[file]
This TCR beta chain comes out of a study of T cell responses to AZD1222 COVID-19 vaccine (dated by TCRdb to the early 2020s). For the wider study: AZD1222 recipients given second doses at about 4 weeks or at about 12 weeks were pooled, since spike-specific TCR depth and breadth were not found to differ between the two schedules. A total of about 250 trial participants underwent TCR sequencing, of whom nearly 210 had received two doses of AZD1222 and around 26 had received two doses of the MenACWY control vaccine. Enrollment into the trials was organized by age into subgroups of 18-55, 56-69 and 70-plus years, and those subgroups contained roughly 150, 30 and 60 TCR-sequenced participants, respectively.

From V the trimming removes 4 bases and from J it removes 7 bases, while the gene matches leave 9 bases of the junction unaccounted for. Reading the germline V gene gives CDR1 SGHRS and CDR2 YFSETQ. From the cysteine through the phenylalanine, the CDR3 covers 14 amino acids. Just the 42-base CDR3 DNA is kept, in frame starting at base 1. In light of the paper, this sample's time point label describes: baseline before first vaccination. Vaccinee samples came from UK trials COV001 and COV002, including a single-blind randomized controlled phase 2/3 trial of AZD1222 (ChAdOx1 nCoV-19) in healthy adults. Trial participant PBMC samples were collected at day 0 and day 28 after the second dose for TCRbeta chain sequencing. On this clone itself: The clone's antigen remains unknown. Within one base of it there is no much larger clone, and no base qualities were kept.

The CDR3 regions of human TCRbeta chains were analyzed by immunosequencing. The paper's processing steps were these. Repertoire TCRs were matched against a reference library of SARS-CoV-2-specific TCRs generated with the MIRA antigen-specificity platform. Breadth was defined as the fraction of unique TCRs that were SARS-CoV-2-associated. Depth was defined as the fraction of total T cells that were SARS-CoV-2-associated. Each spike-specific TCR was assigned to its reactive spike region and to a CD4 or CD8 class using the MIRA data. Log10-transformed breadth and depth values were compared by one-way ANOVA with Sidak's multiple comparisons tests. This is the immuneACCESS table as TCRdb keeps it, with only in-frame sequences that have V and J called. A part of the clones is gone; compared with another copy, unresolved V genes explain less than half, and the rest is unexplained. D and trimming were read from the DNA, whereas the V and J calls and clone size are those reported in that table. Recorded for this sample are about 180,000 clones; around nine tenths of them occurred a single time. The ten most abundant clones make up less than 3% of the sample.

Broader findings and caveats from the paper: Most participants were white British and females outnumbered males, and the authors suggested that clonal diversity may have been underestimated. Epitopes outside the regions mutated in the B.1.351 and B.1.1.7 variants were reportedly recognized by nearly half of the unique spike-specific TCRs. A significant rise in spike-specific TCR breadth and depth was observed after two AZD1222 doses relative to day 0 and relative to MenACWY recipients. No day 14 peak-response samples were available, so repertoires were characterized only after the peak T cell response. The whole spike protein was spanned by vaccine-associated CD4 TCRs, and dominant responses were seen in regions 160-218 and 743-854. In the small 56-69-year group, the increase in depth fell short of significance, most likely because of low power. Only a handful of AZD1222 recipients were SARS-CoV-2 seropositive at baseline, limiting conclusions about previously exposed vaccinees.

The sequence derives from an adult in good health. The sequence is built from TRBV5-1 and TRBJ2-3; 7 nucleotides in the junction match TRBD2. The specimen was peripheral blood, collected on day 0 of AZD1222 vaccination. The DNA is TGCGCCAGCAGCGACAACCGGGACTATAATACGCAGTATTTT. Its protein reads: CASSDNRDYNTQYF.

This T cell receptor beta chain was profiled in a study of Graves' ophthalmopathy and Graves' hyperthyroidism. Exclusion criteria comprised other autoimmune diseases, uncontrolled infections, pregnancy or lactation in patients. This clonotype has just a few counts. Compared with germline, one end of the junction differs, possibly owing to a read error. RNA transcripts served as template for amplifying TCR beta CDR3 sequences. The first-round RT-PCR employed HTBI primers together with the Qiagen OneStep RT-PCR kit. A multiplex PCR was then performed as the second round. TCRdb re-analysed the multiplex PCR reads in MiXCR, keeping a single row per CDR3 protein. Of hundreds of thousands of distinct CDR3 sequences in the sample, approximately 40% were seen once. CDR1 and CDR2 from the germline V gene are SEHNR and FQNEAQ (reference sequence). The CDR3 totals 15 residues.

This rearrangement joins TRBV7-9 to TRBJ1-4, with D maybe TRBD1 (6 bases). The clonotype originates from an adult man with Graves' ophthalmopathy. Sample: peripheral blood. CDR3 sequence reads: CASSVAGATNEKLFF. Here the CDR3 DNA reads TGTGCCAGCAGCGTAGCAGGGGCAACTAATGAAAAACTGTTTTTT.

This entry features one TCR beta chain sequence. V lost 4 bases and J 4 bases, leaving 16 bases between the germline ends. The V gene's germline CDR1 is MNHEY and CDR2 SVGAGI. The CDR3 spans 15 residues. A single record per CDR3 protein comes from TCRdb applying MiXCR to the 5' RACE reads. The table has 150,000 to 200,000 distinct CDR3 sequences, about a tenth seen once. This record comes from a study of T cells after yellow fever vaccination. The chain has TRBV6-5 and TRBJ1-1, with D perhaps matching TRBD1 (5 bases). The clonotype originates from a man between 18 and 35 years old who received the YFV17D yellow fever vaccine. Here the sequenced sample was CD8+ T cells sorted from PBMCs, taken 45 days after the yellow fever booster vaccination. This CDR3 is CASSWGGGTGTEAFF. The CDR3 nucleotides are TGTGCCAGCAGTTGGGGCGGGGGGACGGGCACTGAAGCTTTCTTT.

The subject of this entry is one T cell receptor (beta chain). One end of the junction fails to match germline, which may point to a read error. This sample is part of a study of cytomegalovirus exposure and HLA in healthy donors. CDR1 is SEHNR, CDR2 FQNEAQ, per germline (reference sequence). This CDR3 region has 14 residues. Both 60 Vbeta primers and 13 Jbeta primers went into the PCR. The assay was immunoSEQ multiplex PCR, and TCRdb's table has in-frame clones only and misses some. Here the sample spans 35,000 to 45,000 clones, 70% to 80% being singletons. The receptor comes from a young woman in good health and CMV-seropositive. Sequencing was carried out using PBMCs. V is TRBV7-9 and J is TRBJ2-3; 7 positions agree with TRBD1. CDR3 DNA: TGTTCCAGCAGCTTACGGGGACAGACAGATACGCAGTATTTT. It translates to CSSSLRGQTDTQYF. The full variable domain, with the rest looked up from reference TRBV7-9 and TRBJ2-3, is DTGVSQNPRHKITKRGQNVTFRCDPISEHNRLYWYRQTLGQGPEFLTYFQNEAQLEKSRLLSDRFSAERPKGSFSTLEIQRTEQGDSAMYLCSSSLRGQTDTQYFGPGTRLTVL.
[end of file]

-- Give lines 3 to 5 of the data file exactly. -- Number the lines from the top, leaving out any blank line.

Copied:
The CDR3 regions of human TCRbeta chains were analyzed by immunosequencing. The paper's processing steps were these. Repertoire TCRs were matched against a reference library of SARS-CoV-2-specific TCRs generated with the MIRA antigen-specificity platform. Breadth was defined as the fraction of unique TCRs that were SARS-CoV-2-associated. Depth was defined as the fraction of total T cells that were SARS-CoV-2-associated. Each spike-specific TCR was assigned to its reactive spike region and to a CD4 or CD8 class using the MIRA data. Log10-transformed breadth and depth values were compared by one-way ANOVA with Sidak's multiple comparisons tests. This is the immuneACCESS table as TCRdb keeps it, with only in-frame sequences that have V and J called. A part of the clones is gone; compared with another copy, unresolved V genes explain less than half, and the rest is unexplained. D and trimming were read from the DNA, whereas the V and J calls and clone size are those reported in that table. Recorded for this sample are about 180,000 clones; around nine tenths of them occurred a single time. The ten most abundant clones make up less than 3% of the sample.

Broader findings and caveats from the paper: Most participants were white British and females outnumbered males, and the authors suggested that clonal diversity may have been underestimated. Epitopes outside the regions mutated in the B.1.351 and B.1.1.7 variants were reportedly recognized by nearly half of the unique spike-specific TCRs. A significant rise in spike-specific TCR breadth and depth was observed after two AZD1222 doses relative to day 0 and relative to MenACWY recipients. No day 14 peak-response samples were available, so repertoires were characterized only after the peak T cell response. The whole spike protein was spanned by vaccine-associated CD4 TCRs, and dominant responses were seen in regions 160-218 and 743-854. In the small 56-69-year group, the increase in depth fell short of significance, most likely because of low power. Only a handful of AZD1222 recipients were SARS-CoV-2 seropositive at baseline, limiting conclusions about previously exposed vaccinees.

The sequence derives from an adult in good health. The sequence is built from TRBV5-1 and TRBJ2-3; 7 nucleotides in the junction match TRBD2. The specimen was peripheral blood, collected on day 0 of AZD1222 vaccination. The DNA is TGCGCCAGCAGCGACAACCGGGACTATAATACGCAGTATTTT. Its protein reads: CASSDNRDYNTQYF.